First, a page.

Project ID: 33380

China Eximbank provides $88.66 million buyer’s credit loan for Colombo Lotus Tower Project (Linked to Project ID#96152)

Commitment amount

$ 104097794.64570542

Adjusted commitment amount

$ 104097794.65

Constant 2021 USD


Funding agency [Type]

Export-Import Bank of China (China Eximbank) [State-owned Policy Bank]


Sri Lanka


Communications (Code: 220)

Flow type


Level of public liability

Central government-guaranteed debt

Financial distress






Mixed (The next section lists the possible statuses.)





Financial Flow Classification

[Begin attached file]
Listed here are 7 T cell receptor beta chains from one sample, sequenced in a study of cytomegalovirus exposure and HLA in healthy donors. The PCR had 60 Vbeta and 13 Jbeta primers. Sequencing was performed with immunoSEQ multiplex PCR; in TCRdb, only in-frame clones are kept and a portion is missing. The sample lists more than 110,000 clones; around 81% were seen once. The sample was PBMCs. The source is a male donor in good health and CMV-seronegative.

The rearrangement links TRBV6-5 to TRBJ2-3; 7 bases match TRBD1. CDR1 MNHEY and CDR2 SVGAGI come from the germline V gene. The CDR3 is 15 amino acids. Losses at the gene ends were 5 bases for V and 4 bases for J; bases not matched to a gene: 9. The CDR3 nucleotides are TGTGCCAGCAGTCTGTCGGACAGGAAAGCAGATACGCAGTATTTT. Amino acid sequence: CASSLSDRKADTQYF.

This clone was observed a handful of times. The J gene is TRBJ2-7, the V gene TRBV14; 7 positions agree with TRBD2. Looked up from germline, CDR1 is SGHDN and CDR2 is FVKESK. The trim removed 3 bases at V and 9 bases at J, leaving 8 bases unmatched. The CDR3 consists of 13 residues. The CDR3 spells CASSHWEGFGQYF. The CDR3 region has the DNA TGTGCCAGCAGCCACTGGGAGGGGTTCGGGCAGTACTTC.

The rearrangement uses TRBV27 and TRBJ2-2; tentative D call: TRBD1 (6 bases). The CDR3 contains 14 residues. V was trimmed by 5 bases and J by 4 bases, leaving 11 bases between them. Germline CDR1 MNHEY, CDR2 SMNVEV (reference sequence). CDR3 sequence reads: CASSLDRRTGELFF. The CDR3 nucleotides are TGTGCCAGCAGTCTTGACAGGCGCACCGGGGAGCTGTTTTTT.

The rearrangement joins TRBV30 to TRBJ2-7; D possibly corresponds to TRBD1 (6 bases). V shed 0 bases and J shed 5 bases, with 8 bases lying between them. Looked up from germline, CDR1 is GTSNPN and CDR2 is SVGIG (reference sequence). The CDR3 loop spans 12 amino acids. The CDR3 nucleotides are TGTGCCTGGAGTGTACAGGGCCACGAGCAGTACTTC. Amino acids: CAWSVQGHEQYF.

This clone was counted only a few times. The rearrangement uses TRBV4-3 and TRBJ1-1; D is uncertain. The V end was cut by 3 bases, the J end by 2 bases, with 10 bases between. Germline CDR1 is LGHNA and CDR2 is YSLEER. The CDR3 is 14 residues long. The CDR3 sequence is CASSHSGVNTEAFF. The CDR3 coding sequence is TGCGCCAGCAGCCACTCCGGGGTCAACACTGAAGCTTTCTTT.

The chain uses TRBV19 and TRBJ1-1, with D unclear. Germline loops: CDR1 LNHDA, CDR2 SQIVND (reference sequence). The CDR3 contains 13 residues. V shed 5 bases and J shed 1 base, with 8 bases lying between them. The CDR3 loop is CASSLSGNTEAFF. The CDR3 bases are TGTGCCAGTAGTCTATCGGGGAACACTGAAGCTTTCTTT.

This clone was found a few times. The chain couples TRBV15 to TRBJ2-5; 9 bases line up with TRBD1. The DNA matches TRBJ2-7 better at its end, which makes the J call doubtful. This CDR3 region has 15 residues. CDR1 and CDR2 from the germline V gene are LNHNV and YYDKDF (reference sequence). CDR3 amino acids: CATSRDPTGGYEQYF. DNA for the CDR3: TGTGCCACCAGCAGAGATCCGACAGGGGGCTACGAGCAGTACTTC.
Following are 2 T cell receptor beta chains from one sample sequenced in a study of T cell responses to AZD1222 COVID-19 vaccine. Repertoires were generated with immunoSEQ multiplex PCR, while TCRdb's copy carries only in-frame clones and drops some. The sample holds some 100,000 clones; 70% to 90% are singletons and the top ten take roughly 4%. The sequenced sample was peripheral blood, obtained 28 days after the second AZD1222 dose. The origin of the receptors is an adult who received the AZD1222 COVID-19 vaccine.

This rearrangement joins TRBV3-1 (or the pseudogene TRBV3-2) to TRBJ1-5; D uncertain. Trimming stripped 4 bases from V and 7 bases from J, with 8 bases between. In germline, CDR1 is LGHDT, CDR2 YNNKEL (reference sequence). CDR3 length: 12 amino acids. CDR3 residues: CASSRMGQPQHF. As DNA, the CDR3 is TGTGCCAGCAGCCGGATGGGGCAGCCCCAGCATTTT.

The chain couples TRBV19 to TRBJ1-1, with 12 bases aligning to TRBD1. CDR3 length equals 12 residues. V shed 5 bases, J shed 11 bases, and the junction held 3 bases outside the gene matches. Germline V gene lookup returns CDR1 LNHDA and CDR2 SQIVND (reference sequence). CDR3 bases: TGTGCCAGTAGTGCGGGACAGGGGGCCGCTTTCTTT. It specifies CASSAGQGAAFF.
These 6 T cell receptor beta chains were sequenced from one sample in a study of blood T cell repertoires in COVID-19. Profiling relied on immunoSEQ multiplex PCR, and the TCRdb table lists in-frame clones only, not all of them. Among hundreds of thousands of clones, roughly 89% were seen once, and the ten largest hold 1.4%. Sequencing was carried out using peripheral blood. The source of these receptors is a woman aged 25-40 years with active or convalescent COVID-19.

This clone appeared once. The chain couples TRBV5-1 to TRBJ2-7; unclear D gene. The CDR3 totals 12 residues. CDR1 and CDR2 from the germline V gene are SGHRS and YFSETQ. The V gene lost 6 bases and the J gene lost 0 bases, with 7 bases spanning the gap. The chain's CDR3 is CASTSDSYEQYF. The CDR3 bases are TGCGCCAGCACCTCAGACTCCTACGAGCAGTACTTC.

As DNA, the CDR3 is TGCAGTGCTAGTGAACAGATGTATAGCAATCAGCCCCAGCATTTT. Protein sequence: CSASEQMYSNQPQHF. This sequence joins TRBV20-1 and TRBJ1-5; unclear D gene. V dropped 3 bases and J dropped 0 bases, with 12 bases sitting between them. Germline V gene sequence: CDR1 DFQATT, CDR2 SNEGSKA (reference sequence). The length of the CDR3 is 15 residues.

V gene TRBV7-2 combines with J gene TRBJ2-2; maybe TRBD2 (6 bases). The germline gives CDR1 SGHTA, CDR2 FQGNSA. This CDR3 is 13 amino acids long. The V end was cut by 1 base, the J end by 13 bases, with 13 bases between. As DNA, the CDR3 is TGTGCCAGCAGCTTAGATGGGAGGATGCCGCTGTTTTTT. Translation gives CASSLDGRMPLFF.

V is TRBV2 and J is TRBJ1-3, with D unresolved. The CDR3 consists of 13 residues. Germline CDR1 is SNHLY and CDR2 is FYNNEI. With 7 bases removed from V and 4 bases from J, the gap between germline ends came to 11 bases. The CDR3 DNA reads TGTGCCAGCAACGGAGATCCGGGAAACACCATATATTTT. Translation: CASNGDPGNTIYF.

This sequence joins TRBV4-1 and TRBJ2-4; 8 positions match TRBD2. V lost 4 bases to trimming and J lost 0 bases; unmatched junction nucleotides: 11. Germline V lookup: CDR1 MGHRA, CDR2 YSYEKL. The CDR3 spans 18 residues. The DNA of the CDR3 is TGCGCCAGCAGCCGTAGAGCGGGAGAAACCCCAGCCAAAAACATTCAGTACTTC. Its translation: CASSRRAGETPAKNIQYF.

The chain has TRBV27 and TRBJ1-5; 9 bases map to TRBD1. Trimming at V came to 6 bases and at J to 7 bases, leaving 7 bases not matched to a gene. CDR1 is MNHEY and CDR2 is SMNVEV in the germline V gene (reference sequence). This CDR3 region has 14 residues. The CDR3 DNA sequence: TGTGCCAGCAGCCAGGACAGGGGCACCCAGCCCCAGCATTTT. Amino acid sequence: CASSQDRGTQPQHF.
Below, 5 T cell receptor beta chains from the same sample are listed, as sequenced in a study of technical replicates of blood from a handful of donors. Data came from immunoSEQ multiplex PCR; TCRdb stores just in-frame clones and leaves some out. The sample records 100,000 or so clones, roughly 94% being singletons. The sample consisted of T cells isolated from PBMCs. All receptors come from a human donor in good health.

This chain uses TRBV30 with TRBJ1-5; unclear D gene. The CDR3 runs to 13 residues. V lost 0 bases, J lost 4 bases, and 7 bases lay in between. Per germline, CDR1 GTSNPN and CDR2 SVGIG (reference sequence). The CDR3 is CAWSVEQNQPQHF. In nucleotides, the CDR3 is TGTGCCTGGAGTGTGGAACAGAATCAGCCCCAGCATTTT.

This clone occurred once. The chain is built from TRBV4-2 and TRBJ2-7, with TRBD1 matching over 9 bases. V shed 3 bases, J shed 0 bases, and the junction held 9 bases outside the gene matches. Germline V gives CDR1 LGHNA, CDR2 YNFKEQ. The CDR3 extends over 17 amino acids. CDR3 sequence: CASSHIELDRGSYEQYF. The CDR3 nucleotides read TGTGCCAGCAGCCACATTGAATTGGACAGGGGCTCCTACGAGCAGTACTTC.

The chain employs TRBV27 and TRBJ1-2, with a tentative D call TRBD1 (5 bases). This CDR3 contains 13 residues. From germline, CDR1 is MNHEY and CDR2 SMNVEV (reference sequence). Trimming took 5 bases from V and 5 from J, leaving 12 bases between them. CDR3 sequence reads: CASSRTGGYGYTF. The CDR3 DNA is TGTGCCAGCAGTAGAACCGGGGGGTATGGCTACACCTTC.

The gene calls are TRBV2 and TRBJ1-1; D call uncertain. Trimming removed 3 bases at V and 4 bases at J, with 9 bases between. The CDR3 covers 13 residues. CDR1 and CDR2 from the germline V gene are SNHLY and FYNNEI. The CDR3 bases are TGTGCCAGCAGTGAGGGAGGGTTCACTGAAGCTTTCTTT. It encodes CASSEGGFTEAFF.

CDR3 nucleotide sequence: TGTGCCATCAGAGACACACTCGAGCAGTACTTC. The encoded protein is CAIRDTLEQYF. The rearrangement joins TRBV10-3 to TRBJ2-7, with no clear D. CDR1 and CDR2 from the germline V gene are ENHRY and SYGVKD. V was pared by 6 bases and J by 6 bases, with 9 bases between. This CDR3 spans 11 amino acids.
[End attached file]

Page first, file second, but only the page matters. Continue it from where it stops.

OOF-like (The next section lists the possible statuses.)

Official Development Assistance

Other Official Flows

Vague (Official Finance)

Flows categorized based on OECD-DAC guidelines

Project lifecycle


Completion (The next section lists the possible statuses.)










Actual start


Planned complete


Actual complete


NOTE: Red circles denote delays between planned and actual dates